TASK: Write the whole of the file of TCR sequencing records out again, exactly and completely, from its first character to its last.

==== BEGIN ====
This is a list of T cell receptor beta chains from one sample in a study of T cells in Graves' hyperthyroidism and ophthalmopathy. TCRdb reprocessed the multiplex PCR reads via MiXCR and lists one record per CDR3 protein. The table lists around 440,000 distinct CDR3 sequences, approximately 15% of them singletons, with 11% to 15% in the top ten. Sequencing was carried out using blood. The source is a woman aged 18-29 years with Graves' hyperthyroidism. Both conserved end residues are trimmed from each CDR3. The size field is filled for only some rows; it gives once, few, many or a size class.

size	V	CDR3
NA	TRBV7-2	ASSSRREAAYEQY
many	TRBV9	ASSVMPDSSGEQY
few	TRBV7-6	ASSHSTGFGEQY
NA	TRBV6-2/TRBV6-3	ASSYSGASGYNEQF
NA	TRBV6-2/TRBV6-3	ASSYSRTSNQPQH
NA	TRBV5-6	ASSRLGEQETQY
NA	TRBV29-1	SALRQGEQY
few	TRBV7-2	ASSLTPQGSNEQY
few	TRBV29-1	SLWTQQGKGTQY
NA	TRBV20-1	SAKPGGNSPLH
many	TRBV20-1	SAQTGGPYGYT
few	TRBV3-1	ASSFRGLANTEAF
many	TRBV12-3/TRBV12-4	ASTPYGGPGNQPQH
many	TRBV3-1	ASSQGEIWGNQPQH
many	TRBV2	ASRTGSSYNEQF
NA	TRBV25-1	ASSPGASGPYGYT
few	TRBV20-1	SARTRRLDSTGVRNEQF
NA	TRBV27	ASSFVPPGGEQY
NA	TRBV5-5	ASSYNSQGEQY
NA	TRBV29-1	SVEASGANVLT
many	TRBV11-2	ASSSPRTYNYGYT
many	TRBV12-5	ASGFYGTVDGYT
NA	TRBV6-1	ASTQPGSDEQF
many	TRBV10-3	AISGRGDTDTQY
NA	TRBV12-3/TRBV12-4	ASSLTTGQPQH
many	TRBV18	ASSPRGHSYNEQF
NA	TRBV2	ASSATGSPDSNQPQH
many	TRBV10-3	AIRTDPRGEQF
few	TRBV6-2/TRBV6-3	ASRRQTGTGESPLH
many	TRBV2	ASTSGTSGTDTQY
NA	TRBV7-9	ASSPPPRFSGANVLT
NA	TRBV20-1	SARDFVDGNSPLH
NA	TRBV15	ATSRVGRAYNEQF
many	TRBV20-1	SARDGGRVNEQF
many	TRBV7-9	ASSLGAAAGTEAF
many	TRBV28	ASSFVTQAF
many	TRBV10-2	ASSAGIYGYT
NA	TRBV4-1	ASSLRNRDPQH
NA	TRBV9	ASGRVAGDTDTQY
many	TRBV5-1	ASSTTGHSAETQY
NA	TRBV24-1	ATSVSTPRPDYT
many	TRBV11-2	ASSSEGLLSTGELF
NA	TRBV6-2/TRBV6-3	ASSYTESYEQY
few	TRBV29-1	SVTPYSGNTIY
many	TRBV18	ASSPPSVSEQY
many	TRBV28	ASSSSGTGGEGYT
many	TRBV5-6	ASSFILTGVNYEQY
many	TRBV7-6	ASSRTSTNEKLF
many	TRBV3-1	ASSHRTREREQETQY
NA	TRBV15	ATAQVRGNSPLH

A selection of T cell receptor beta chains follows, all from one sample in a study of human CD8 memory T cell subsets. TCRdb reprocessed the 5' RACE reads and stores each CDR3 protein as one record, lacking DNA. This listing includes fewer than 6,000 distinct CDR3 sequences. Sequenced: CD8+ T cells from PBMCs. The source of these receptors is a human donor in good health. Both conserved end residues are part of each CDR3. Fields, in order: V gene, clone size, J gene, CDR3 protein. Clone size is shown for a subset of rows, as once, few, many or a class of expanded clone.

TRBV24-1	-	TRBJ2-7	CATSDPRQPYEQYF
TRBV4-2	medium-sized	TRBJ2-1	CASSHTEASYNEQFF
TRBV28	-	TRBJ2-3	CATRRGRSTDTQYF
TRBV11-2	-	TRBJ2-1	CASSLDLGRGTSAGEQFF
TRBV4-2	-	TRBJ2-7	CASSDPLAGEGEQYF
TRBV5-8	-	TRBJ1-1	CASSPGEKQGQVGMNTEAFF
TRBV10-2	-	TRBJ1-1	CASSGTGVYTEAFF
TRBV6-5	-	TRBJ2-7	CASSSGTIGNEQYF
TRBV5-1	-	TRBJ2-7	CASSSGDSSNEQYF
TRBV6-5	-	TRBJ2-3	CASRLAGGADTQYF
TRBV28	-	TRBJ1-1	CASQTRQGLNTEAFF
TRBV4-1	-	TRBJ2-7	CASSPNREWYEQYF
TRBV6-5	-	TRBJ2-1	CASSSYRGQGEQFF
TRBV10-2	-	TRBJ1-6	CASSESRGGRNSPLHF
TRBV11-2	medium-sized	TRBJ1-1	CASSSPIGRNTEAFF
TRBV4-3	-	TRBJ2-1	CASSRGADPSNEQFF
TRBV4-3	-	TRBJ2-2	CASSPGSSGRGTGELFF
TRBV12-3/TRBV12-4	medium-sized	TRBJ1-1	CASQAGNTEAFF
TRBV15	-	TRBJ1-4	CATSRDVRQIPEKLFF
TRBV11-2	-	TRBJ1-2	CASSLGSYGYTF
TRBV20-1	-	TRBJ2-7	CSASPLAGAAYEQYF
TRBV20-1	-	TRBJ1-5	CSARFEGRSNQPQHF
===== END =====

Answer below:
This is a list of T cell receptor beta chains from one sample in a study of T cells in Graves' hyperthyroidism and ophthalmopathy. TCRdb reprocessed the multiplex PCR reads via MiXCR and lists one record per CDR3 protein. The table lists around 440,000 distinct CDR3 sequences, approximately 15% of them singletons, with 11% to 15% in the top ten. Sequencing was carried out using blood. The source is a woman aged 18-29 years with Graves' hyperthyroidism. Both conserved end residues are trimmed from each CDR3. The size field is filled for only some rows; it gives once, few, many or a size class.

size	V	CDR3
NA	TRBV7-2	ASSSRREAAYEQY
many	TRBV9	ASSVMPDSSGEQY
few	TRBV7-6	ASSHSTGFGEQY
NA	TRBV6-2/TRBV6-3	ASSYSGASGYNEQF
NA	TRBV6-2/TRBV6-3	ASSYSRTSNQPQH
NA	TRBV5-6	ASSRLGEQETQY
NA	TRBV29-1	SALRQGEQY
few	TRBV7-2	ASSLTPQGSNEQY
few	TRBV29-1	SLWTQQGKGTQY
NA	TRBV20-1	SAKPGGNSPLH
many	TRBV20-1	SAQTGGPYGYT
few	TRBV3-1	ASSFRGLANTEAF
many	TRBV12-3/TRBV12-4	ASTPYGGPGNQPQH
many	TRBV3-1	ASSQGEIWGNQPQH
many	TRBV2	ASRTGSSYNEQF
NA	TRBV25-1	ASSPGASGPYGYT
few	TRBV20-1	SARTRRLDSTGVRNEQF
NA	TRBV27	ASSFVPPGGEQY
NA	TRBV5-5	ASSYNSQGEQY
NA	TRBV29-1	SVEASGANVLT
many	TRBV11-2	ASSSPRTYNYGYT
many	TRBV12-5	ASGFYGTVDGYT
NA	TRBV6-1	ASTQPGSDEQF
many	TRBV10-3	AISGRGDTDTQY
NA	TRBV12-3/TRBV12-4	ASSLTTGQPQH
many	TRBV18	ASSPRGHSYNEQF
NA	TRBV2	ASSATGSPDSNQPQH
many	TRBV10-3	AIRTDPRGEQF
few	TRBV6-2/TRBV6-3	ASRRQTGTGESPLH
many	TRBV2	ASTSGTSGTDTQY
NA	TRBV7-9	ASSPPPRFSGANVLT
NA	TRBV20-1	SARDFVDGNSPLH
NA	TRBV15	ATSRVGRAYNEQF
many	TRBV20-1	SARDGGRVNEQF
many	TRBV7-9	ASSLGAAAGTEAF
many	TRBV28	ASSFVTQAF
many	TRBV10-2	ASSAGIYGYT
NA	TRBV4-1	ASSLRNRDPQH
NA	TRBV9	ASGRVAGDTDTQY
many	TRBV5-1	ASSTTGHSAETQY
NA	TRBV24-1	ATSVSTPRPDYT
many	TRBV11-2	ASSSEGLLSTGELF
NA	TRBV6-2/TRBV6-3	ASSYTESYEQY
few	TRBV29-1	SVTPYSGNTIY
many	TRBV18	ASSPPSVSEQY
many	TRBV28	ASSSSGTGGEGYT
many	TRBV5-6	ASSFILTGVNYEQY
many	TRBV7-6	ASSRTSTNEKLF
many	TRBV3-1	ASSHRTREREQETQY
NA	TRBV15	ATAQVRGNSPLH

A selection of T cell receptor beta chains follows, all from one sample in a study of human CD8 memory T cell subsets. TCRdb reprocessed the 5' RACE reads and stores each CDR3 protein as one record, lacking DNA. This listing includes fewer than 6,000 distinct CDR3 sequences. Sequenced: CD8+ T cells from PBMCs. The source of these receptors is a human donor in good health. Both conserved end residues are part of each CDR3. Fields, in order: V gene, clone size, J gene, CDR3 protein. Clone size is shown for a subset of rows, as once, few, many or a class of expanded clone.

TRBV24-1	-	TRBJ2-7	CATSDPRQPYEQYF
TRBV4-2	medium-sized	TRBJ2-1	CASSHTEASYNEQFF
TRBV28	-	TRBJ2-3	CATRRGRSTDTQYF
TRBV11-2	-	TRBJ2-1	CASSLDLGRGTSAGEQFF
TRBV4-2	-	TRBJ2-7	CASSDPLAGEGEQYF
TRBV5-8	-	TRBJ1-1	CASSPGEKQGQVGMNTEAFF
TRBV10-2	-	TRBJ1-1	CASSGTGVYTEAFF
TRBV6-5	-	TRBJ2-7	CASSSGTIGNEQYF
TRBV5-1	-	TRBJ2-7	CASSSGDSSNEQYF
TRBV6-5	-	TRBJ2-3	CASRLAGGADTQYF
TRBV28	-	TRBJ1-1	CASQTRQGLNTEAFF
TRBV4-1	-	TRBJ2-7	CASSPNREWYEQYF
TRBV6-5	-	TRBJ2-1	CASSSYRGQGEQFF
TRBV10-2	-	TRBJ1-6	CASSESRGGRNSPLHF
TRBV11-2	medium-sized	TRBJ1-1	CASSSPIGRNTEAFF
TRBV4-3	-	TRBJ2-1	CASSRGADPSNEQFF
TRBV4-3	-	TRBJ2-2	CASSPGSSGRGTGELFF
TRBV12-3/TRBV12-4	medium-sized	TRBJ1-1	CASQAGNTEAFF
TRBV15	-	TRBJ1-4	CATSRDVRQIPEKLFF
TRBV11-2	-	TRBJ1-2	CASSLGSYGYTF
TRBV20-1	-	TRBJ2-7	CSASPLAGAAYEQYF
TRBV20-1	-	TRBJ1-5	CSARFEGRSNQPQHF